A mathematical model for the design of marine sewage disposal systems in accordance with the criteria of the EU Bathing Water Directive is developed and applied to the design of the outfall of the sewage from Athens, Greece. The model calculates the reduction of fecal coliforms due to initial and subsequent dilutions and die-off due to the effect of solar radiation and predicts the concentrations of fecal coliforms at the bathing area for specific hours and current velocities. A combination of these results with the probability distribution of the velocity of the sea currents results in a frequency distribution of fecal coliform concentrations at the bathing area, thus enabling evaluations with respect to conformity to the statistical criteria of the EU Directive.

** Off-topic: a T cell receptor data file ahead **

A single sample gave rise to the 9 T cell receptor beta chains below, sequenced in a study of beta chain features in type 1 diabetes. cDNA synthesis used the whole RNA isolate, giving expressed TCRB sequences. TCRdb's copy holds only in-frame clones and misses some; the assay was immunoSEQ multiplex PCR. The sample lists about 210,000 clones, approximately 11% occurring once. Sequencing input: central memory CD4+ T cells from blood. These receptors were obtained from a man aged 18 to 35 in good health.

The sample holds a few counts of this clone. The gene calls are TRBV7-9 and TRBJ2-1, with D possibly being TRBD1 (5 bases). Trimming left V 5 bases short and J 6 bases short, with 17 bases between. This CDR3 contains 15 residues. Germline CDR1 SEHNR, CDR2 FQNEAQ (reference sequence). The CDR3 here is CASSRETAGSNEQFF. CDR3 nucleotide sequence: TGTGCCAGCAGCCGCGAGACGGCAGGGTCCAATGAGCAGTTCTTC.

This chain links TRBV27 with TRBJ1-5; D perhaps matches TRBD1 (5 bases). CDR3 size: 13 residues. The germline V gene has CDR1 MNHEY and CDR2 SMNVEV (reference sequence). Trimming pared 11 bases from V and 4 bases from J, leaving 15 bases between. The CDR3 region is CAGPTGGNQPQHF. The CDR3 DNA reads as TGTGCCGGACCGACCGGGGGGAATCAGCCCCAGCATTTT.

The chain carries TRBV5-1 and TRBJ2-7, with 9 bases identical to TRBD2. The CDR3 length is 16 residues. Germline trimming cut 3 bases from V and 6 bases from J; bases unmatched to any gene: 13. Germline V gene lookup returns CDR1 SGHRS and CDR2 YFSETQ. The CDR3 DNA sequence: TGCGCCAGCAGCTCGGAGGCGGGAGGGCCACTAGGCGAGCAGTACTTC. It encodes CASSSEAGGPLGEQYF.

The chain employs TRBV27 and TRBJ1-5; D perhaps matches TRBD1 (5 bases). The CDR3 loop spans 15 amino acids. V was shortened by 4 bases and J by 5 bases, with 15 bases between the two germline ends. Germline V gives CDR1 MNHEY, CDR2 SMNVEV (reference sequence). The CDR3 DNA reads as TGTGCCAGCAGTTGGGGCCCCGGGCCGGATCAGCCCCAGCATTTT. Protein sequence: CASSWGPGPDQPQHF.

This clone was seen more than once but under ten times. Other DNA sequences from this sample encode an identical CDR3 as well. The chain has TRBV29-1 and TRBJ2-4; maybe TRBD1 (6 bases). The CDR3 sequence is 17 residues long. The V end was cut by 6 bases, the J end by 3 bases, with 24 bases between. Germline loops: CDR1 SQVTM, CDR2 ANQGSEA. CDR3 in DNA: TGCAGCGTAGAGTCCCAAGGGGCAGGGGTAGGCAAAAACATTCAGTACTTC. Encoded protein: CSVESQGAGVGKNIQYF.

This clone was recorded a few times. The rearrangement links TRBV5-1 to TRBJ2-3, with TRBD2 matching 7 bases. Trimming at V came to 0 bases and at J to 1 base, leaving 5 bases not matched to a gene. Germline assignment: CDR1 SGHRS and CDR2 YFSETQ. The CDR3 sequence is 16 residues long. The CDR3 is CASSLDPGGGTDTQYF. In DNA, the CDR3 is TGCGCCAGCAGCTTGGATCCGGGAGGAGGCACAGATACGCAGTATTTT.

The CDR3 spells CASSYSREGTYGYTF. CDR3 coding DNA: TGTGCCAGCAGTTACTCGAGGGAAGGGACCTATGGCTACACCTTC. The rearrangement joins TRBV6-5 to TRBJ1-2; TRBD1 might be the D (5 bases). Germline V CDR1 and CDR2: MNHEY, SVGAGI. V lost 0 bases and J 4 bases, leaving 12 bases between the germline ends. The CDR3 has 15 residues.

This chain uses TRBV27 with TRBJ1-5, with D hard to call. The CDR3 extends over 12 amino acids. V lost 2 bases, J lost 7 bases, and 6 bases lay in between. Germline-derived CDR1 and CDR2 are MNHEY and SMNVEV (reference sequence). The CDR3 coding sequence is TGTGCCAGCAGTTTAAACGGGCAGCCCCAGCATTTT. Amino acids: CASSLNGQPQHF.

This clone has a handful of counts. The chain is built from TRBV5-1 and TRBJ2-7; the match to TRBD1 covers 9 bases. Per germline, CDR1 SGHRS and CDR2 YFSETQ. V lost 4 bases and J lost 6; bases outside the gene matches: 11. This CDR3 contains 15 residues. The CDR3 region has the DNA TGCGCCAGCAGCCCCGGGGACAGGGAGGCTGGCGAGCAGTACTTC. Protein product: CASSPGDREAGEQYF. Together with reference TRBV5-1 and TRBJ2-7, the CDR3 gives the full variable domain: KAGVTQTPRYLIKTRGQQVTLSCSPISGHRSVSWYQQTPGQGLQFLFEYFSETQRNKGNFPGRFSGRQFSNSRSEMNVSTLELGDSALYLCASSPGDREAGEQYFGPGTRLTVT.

The application of the model to the disposal system for the sewage of Athens shows that conformity, without the use of effluent disinfection, can be achieved for the nearest bathing area, located at a distance of 3.4 km from the outfall, irrespective of the definition of the bathing hours (8 am-8 pm or 24 hrs) and for a sufficiently conservative mortality rate. These results indicate that under Mediterranean or similar conditions, with typical wind induced currents, a sewage field travel distance of a few kilometres is sufficient to ensure bathing areas against infection, without the need for sewage disinfection. It should, however, be stressed that these conclusions are valid on the assumption that the sampling procedures outlined in the EU Directive refer to uniformly distributed sampling throughout the bathing period of the day or season.

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